Move out, get a job and become independent – is a commonly heard chant – but how does this work when renting is too expensive, jobs are few and far between and/or independence is unobtainable?
Whereas people in England and America have understood that the times have changed, it seems like Norwegians are still stuck in a fantasy. Norwegian households are some of the most indebted in the world. ( Read this if interested in details: An Insight Into The State of A European Nation – Election in Norway/Valg i Norge 2017.) Benefit payments is also the greatest financial burden for the Norwegian state. It is said that the nation is currently experiencing a mental-health epidemic as well and that this is set to increase; too bad for Norway Inc; as this will mean more young people officially labeled as “unfit to work,” which means even less circulation of cash within the welfare project.
Years ago I remember looking into how expensive it would be for me to move out. What were my options? How would my life change? What I found out was that it would only change for the worse.
First of all it would mean sharing living space with other people; strangers. Like having a room in another family’s house, or living in a collective with strangers, or even worse sharing room with a stranger which is now perfectly common in a big city such as London. Even living small would have cost a fortune and certainly not offered any sort of independence or freedom in terms of what I could have done with my time.
Not to forget that it is potentially unsafe, as “independence” in a European country either means:
- co-living with others in a “cheap” area inhabited by immigrants. Which is dangerous in the current Europe, unless you convert and/or date a New-European for protection. Not to forget that you’ll have no free time to do anything that you want to do, as you’ll literally be a wage slave; unless you can think of a clever way out. You’ll also be soaked in debt and probably possess a fancy sounding degree that you cannot use for anything.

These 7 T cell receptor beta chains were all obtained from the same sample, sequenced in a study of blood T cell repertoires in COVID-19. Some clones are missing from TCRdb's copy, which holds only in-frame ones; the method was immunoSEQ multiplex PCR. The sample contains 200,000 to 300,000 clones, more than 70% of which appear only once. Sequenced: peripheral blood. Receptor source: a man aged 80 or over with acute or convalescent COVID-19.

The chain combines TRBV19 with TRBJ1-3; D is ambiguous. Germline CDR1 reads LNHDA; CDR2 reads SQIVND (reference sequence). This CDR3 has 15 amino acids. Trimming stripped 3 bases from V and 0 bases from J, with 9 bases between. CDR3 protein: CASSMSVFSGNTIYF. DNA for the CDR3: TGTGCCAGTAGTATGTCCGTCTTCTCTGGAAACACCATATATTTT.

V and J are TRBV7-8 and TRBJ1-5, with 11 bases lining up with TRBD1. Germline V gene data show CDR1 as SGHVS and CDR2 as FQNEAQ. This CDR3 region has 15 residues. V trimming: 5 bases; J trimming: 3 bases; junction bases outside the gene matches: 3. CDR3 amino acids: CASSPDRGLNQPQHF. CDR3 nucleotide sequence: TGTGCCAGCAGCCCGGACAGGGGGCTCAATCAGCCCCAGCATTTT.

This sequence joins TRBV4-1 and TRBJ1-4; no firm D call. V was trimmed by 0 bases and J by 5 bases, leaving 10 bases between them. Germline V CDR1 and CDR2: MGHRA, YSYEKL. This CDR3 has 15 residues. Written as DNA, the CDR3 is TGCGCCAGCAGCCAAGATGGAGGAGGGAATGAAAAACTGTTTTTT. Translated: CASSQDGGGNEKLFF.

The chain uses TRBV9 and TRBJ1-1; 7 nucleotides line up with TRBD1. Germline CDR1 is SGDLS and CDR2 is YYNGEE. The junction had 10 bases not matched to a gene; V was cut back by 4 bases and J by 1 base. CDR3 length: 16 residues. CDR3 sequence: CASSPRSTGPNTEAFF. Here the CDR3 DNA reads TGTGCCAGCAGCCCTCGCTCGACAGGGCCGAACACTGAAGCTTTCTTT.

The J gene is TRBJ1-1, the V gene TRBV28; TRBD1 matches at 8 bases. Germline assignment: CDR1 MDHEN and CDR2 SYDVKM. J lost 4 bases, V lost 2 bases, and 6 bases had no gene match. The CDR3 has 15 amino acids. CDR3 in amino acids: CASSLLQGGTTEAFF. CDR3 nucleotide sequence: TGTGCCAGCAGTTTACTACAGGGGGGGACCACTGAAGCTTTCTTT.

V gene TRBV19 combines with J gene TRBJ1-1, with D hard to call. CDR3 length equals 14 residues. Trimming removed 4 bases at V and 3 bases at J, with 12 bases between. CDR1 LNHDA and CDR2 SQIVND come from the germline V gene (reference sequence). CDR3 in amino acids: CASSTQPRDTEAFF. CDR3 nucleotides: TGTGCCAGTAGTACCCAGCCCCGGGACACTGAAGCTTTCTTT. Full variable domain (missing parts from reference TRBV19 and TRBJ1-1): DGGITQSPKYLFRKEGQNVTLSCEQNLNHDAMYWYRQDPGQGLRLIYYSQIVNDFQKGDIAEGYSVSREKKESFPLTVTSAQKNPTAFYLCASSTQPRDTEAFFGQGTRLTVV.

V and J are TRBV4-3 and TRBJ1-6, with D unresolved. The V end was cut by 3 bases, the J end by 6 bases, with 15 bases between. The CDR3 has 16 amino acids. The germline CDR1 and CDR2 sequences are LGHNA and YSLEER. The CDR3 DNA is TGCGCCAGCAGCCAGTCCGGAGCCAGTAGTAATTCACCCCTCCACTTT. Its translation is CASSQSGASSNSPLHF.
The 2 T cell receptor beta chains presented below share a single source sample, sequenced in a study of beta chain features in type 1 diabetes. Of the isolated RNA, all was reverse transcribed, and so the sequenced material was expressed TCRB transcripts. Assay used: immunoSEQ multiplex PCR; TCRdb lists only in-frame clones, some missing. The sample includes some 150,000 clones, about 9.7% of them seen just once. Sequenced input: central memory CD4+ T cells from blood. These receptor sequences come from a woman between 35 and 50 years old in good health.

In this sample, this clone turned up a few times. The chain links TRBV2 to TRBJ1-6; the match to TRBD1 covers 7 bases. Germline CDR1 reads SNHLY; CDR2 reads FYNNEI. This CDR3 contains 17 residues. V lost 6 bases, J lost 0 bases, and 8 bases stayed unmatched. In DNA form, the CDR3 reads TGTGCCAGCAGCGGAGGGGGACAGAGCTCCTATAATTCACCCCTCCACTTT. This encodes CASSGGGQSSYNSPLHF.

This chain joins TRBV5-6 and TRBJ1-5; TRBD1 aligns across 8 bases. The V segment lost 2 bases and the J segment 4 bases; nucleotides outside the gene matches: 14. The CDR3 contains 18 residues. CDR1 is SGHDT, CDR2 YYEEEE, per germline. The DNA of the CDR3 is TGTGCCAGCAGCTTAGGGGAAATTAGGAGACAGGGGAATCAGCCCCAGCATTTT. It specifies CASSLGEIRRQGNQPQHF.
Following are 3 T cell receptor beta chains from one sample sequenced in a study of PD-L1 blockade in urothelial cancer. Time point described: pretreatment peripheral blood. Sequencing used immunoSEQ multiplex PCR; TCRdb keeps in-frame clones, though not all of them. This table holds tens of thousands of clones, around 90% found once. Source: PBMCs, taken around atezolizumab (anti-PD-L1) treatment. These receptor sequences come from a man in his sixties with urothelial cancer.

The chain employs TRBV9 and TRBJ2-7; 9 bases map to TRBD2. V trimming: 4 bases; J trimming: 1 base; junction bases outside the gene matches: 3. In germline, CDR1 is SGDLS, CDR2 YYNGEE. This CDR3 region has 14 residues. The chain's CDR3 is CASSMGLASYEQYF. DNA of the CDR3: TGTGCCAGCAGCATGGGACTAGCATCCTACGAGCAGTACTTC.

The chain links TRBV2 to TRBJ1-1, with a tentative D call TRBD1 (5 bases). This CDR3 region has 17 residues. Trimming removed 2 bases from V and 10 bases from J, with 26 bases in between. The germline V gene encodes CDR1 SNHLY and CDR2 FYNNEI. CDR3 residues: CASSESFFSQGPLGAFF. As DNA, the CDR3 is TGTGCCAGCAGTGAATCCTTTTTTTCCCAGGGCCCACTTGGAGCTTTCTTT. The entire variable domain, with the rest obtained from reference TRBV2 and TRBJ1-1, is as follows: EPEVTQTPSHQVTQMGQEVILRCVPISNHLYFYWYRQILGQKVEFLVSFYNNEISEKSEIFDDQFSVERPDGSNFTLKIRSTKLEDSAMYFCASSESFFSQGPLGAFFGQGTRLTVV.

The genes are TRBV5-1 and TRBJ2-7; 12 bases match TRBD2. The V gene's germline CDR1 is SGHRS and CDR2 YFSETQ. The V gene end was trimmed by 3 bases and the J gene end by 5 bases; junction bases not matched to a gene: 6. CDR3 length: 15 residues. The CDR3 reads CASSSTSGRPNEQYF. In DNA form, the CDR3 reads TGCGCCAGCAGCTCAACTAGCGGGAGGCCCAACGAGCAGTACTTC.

- live off the government, which will give you a substantial income, but drain the resources of your nation. There are many who live like this. It is perfectly accepted and not looked down upon. Many a times I wondered in the past how my female friends could buy themselves new clothes and fine things – well they got the cash from the Norwegian state.
This is basically what baby-boomers in particular mean when they talk about independence, because when they were young, they had their own places, had time to do fun stuff and seemingly had cash raining down on them from somewhere magical. They therefore champion “finding oneself” (which you will not have the money or the time to do if living on your own) and getting a degree (which will give you lots of debt and no guarantees for future employment).
It is not uncommon to run into people in their late twenties and early thirties who still live at home with their parents even though they have a job and/or are building their own business, in fact it would probably surprise you how many there are. In fact it is the norm to hear of people who bravely moved out only to move back home shortly afterwards, because they just couldn’t afford it.
People don’t really know what they talk about when they chant about independence, it is “false advertising” from individuals who don’t seem to comprehend that you’ll be furthered tied to the state (which is not beneficial for the nation) or stuck in the gutter (which will not make you happy or keep you safe).
The best option in most cases is therefore to live with family while studying, working and/or building a business. This is not uncommon to see in southern Europe, in fact there it is perfectly normal to do so until marriage. In the North however it is generally frowned upon if you live with your parents, even if you are not a burden on the much worshipped welfare state.